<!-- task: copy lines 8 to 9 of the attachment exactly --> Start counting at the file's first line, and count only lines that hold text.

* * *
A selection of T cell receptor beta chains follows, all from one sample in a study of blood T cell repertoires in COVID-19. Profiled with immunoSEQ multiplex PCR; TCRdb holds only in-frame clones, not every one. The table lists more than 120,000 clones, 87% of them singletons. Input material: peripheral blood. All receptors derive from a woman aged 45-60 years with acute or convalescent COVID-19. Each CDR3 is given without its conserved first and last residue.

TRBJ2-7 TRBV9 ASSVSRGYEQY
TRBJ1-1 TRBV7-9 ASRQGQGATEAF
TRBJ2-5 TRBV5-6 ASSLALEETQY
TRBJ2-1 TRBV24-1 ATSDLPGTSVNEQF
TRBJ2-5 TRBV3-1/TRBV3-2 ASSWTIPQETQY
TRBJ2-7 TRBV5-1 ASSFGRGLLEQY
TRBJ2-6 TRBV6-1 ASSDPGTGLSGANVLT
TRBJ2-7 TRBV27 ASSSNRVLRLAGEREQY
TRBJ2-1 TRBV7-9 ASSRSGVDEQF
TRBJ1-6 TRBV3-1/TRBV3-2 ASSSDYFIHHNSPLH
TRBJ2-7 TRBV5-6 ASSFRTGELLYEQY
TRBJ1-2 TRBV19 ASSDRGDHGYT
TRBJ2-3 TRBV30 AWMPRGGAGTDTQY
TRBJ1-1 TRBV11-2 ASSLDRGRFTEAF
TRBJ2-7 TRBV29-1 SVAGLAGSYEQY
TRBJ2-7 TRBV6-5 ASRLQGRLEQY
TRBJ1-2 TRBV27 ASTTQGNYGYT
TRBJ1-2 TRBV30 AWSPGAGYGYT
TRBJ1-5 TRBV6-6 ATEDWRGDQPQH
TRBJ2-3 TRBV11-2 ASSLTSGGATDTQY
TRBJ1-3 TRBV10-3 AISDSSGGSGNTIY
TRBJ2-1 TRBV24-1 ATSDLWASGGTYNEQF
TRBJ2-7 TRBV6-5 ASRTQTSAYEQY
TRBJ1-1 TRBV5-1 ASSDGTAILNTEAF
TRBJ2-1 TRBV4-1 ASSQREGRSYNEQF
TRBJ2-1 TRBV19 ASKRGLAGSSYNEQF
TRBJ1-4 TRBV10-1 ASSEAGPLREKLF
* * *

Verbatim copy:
TRBJ2-6 TRBV6-1 ASSDPGTGLSGANVLT
TRBJ2-7 TRBV27 ASSSNRVLRLAGEREQY